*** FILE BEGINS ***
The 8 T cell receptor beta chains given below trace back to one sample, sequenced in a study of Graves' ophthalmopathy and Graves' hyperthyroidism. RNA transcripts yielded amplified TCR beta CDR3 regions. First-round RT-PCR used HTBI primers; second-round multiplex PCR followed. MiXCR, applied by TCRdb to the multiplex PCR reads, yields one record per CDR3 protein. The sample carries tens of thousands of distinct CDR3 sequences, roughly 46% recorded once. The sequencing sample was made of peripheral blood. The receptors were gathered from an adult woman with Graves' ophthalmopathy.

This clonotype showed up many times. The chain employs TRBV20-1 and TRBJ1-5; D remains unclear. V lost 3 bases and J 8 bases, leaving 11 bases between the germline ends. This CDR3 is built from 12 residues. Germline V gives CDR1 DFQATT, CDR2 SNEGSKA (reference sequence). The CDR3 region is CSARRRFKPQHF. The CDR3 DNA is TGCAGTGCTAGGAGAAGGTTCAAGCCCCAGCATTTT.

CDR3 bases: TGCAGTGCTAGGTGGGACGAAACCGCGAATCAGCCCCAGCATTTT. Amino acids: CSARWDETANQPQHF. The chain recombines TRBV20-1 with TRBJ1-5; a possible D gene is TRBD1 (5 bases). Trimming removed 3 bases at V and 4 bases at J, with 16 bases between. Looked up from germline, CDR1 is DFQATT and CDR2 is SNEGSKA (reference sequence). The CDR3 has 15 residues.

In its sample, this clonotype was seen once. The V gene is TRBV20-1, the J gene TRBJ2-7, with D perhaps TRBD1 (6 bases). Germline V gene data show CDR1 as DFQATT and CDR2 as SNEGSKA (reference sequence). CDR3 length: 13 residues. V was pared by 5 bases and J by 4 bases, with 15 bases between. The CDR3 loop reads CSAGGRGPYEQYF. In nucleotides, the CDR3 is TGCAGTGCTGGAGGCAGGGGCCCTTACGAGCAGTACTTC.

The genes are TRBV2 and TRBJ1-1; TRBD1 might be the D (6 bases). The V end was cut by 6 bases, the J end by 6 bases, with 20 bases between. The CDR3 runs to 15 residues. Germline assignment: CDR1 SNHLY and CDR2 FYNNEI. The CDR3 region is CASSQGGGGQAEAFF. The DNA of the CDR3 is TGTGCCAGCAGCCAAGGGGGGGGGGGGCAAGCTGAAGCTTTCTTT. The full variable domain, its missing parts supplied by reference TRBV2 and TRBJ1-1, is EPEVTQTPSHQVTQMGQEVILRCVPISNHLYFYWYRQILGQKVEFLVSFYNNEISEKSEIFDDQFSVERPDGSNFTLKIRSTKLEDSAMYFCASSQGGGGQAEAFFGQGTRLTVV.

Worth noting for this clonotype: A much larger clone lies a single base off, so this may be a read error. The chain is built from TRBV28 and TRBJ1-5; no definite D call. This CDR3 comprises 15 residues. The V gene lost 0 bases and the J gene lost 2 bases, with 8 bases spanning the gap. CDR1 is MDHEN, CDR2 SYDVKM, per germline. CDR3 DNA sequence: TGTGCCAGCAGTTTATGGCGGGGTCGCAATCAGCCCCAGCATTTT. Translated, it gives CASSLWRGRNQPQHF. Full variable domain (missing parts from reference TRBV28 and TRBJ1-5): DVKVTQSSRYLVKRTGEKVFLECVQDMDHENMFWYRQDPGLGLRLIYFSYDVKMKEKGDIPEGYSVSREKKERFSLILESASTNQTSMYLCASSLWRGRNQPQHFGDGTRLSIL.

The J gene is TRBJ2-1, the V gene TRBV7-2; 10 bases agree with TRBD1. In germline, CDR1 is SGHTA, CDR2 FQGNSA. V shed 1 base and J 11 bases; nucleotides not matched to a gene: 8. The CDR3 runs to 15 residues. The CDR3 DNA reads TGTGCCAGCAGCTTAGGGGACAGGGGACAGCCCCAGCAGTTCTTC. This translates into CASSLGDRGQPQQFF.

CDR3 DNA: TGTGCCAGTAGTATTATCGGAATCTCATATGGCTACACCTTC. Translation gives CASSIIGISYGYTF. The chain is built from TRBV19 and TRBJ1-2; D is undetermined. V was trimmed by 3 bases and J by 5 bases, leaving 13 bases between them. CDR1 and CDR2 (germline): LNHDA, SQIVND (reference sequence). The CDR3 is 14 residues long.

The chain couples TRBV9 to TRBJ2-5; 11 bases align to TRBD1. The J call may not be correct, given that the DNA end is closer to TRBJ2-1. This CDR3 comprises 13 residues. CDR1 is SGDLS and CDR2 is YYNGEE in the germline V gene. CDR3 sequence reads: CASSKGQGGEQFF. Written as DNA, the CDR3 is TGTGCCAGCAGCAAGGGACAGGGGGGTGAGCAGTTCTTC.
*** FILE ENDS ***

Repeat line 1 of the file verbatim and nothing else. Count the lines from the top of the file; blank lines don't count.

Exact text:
The 8 T cell receptor beta chains given below trace back to one sample, sequenced in a study of Graves' ophthalmopathy and Graves' hyperthyroidism. RNA transcripts yielded amplified TCR beta CDR3 regions. First-round RT-PCR used HTBI primers; second-round multiplex PCR followed. MiXCR, applied by TCRdb to the multiplex PCR reads, yields one record per CDR3 protein. The sample carries tens of thousands of distinct CDR3 sequences, roughly 46% recorded once. The sequencing sample was made of peripheral blood. The receptors were gathered from an adult woman with Graves' ophthalmopathy.